Two Years

It doesn't get easier.

You just learn how to live with it. 

I don't know that I have the right words to explain it, which is odd for me.

I miss my little brother, and life has not been the same since.


What they don't teach you

So I've come to the conclusion that there need to be some required courses in high school or college to teach you how to be an adult. (In no particular order)

  • House Keeping - Not like Home Ec, wherein I was required to sew a sweatshirt and learn to make cookies, but stuff like reading laundry labels, how to not burn microwave popcorn, and basic cooking skills (like, don't turn the heat up really high on most things, or how to cook pasta without overcooking it.) Throw in a little bit about cleaning things and you've got a winner.
  • Maintenance - How do you check the oil in your car? How do you unclog a drain or toilet? Want to hang a picture in your first apartment? Make sure that chimney is clear before you light the first fire. Yes, you REALLY need to change the batteries in your smoke detectors twice a year, or risk the annoying beep that you can never place for a couple of weeks before you remember it's been a year since you changed batteries. 
  • Realistic Budgeting - How do you balance an account? How do you figure out how to make your "paid once a month" income last the whole month? How much should you REALLY budget for things like groceries and gas (not based on percentages necessarily, but on actual cost) or how to adjust when you need to make tough decisions.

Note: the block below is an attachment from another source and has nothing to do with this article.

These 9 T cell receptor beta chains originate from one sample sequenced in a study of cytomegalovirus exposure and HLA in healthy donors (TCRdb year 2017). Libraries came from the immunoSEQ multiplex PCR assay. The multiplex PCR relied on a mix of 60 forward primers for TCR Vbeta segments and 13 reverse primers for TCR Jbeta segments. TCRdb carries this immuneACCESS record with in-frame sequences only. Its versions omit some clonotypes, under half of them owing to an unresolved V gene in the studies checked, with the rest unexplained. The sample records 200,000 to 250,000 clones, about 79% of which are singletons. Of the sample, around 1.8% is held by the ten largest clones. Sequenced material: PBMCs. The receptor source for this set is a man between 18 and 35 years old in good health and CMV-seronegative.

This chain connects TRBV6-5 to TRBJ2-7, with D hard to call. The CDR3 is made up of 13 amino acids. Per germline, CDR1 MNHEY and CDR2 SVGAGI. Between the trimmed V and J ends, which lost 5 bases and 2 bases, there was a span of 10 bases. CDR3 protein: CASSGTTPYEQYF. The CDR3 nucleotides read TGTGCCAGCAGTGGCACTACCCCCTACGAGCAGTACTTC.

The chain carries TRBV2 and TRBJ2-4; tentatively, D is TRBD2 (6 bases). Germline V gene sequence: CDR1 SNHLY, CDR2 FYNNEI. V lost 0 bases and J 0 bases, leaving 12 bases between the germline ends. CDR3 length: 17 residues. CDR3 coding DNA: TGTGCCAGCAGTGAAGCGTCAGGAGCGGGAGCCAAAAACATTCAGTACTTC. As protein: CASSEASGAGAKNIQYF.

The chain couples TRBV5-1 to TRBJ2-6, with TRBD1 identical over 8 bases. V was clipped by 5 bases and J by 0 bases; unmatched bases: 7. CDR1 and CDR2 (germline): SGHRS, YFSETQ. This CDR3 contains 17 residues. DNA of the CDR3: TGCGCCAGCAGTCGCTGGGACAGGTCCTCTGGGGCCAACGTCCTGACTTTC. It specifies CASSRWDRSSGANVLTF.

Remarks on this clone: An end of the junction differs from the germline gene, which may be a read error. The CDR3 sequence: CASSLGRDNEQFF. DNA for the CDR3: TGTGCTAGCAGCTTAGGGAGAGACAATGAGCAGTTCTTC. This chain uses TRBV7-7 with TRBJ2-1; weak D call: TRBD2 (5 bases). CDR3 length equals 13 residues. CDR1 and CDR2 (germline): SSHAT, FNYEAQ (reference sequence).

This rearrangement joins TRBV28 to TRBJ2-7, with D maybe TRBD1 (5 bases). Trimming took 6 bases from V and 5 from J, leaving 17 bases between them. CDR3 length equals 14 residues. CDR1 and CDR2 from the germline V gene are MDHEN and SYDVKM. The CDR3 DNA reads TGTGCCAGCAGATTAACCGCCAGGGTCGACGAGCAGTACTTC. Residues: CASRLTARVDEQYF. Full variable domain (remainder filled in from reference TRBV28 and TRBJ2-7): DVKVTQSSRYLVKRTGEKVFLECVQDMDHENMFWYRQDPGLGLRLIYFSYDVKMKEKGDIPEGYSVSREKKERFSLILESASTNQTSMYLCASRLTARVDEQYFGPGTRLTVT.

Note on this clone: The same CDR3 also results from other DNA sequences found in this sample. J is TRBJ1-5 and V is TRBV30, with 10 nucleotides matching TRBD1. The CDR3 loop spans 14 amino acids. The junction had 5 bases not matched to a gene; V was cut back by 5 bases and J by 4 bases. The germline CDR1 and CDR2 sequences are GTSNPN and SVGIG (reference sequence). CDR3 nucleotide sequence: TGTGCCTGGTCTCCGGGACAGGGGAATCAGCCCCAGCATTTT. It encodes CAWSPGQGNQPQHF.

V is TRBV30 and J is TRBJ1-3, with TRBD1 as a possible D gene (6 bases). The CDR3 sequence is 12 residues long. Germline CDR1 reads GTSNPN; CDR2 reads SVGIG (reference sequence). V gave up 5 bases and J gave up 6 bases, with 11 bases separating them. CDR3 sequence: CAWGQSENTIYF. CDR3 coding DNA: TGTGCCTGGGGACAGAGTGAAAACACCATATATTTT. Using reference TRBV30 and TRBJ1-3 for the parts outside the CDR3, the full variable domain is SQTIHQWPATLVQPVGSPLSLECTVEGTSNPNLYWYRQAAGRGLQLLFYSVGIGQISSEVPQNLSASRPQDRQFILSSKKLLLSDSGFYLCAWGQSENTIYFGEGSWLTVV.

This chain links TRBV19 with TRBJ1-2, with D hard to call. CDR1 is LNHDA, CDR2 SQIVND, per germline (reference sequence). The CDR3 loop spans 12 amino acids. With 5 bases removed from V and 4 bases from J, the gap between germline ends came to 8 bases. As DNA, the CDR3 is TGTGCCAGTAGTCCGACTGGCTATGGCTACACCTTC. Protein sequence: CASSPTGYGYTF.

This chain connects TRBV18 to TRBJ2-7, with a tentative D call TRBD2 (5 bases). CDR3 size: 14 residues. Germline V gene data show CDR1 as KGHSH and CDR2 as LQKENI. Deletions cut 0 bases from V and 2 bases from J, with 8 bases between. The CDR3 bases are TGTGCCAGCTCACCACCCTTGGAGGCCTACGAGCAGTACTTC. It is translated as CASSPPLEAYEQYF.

• Work Etiquette - there are some universal rules for the workplace that transcend all boundaries. Don't heat up fish in the microwave. Don't burn your popcorn. Don't take someone else's stuff in the fridge, even if you mean to replace it soon. Make sure if you take candy from the dish that you're reciprocating every now and then. Be nice. Don't be nosy. 
  • Shared Space Etiquette - Don't have long and loud personal conversations in the restroom or hallway. If you're sitting on stairs and someone comes up to use the stairs, don't be unpleasant when you get up. Walk on the right side, but if someone isn't moving, that doesn't mean you get to play chicken. 

Never mind things like what really happens when you become involved in a relationship with someone, or become a parent, or find yourself on a committee or board and have to be responsible to other people. That's a post for another day.

I just find myself thinking that I wish I had paid a lot closer attention way back when my mom tried teaching me some of this stuff, and wishing I wasn't a mom myself before I figured some of this out. Trust me, kids. Just do that hard, unpleasant thing that you think you don't want to do right now. Don't wait until you're 37 and STILL trying to figure out how to budget the right way. Dave Ramsey can only do so much. 


Five on Friday - Stuff Edition

Five things I'm loving this Friday:

Please note, none of these are affiliate links. I get nothing from what I've shared today, other than the knowledge that someone else will know about the small things I'm loving right now.

  1. I'm studying Adam Hamilton's Revival on Wednesday nights, in a group led by our pastor. Having not been raised Methodist, it's interesting for me to get more information on the roots of our particular brand of Protestantism, and it's also helping clarify the things I love about the United Methodist Church. To top it off, it's just a great read. 
  2. K-LOVE's Spotify Channel. I listen to Spotify at work, and I love the K-LOVE Today channel. It's updated regularly with new stuff, and it works particularly well on days when I need a little pick me up, and the classical at work stations don't quite cut it. Besides, who couldn't use a little Crowder in the afternoon?
  3. I've been feeling sort of yucky lately. It's a combination of of the ragweed and junk in the air that sets up my annual October sickness. But, I've been drinking Lemon Zinger tea and it either really helps, or it just makes me feel good so I don't think about how crummy I've been feeling.